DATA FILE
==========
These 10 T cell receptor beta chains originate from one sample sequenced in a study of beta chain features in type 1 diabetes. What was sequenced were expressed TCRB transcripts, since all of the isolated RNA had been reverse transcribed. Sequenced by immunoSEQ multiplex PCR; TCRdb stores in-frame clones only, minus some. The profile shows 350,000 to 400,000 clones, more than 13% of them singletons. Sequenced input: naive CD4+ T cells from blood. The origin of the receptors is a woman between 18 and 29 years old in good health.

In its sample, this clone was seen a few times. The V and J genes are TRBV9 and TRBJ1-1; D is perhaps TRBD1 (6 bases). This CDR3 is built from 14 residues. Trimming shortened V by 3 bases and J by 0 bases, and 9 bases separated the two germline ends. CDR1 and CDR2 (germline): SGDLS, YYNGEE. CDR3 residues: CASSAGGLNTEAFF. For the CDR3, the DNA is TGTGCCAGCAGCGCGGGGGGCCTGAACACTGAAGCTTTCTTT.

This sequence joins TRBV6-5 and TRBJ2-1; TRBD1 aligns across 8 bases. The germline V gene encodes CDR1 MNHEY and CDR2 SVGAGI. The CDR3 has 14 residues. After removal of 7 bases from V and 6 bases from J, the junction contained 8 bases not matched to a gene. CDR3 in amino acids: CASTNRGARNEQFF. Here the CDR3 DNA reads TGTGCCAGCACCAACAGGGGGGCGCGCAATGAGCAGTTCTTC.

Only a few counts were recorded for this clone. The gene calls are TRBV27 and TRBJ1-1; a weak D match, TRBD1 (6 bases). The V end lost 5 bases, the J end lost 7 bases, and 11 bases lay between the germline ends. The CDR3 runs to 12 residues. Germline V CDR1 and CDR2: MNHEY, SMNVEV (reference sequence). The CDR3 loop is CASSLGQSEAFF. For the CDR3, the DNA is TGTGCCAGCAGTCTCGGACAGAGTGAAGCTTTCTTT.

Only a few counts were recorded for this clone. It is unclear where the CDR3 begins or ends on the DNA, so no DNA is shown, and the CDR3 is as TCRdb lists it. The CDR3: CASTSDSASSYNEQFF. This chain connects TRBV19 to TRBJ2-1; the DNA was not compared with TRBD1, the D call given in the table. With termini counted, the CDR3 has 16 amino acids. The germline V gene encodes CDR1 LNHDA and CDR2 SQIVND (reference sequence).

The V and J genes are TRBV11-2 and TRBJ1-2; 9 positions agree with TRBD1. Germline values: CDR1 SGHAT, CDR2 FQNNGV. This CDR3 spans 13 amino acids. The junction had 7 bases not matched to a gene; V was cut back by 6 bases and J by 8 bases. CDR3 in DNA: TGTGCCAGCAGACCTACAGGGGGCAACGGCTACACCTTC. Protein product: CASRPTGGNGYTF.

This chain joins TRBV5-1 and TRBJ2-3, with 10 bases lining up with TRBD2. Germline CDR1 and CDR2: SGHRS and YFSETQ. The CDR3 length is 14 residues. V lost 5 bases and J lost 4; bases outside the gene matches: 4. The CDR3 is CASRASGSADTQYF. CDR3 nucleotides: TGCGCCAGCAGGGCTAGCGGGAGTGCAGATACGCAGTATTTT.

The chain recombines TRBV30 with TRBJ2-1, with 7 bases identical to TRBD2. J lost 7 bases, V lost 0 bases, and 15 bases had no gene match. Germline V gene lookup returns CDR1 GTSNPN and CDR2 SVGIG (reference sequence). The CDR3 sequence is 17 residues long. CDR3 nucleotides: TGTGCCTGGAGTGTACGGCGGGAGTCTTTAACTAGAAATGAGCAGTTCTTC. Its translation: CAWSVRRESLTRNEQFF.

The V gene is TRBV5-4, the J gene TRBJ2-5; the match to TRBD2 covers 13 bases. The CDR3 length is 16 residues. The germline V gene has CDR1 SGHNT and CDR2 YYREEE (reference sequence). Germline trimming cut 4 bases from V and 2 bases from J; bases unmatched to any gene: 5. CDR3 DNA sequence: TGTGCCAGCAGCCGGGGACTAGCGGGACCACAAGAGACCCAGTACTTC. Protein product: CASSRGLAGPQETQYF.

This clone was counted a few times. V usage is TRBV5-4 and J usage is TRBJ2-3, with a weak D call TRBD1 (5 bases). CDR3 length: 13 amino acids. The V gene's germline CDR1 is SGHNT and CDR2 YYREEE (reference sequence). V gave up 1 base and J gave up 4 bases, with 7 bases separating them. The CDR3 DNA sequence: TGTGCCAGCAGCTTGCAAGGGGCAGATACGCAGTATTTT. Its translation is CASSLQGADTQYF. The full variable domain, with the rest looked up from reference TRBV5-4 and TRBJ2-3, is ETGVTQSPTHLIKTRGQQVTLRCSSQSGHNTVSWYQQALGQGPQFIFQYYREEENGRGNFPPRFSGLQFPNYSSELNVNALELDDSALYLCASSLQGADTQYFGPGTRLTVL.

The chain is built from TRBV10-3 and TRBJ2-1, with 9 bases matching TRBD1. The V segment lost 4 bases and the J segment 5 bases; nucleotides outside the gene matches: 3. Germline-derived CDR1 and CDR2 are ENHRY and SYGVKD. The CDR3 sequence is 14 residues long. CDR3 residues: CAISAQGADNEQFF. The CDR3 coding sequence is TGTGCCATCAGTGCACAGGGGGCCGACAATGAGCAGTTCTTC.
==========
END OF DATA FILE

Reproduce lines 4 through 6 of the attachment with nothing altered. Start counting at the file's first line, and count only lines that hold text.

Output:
Only a few counts were recorded for this clone. The gene calls are TRBV27 and TRBJ1-1; a weak D match, TRBD1 (6 bases). The V end lost 5 bases, the J end lost 7 bases, and 11 bases lay between the germline ends. The CDR3 runs to 12 residues. Germline V CDR1 and CDR2: MNHEY, SMNVEV (reference sequence). The CDR3 loop is CASSLGQSEAFF. For the CDR3, the DNA is TGTGCCAGCAGTCTCGGACAGAGTGAAGCTTTCTTT.

Only a few counts were recorded for this clone. It is unclear where the CDR3 begins or ends on the DNA, so no DNA is shown, and the CDR3 is as TCRdb lists it. The CDR3: CASTSDSASSYNEQFF. This chain connects TRBV19 to TRBJ2-1; the DNA was not compared with TRBD1, the D call given in the table. With termini counted, the CDR3 has 16 amino acids. The germline V gene encodes CDR1 LNHDA and CDR2 SQIVND (reference sequence).

The V and J genes are TRBV11-2 and TRBJ1-2; 9 positions agree with TRBD1. Germline values: CDR1 SGHAT, CDR2 FQNNGV. This CDR3 spans 13 amino acids. The junction had 7 bases not matched to a gene; V was cut back by 6 bases and J by 8 bases. CDR3 in DNA: TGTGCCAGCAGACCTACAGGGGGCAACGGCTACACCTTC. Protein product: CASRPTGGNGYTF.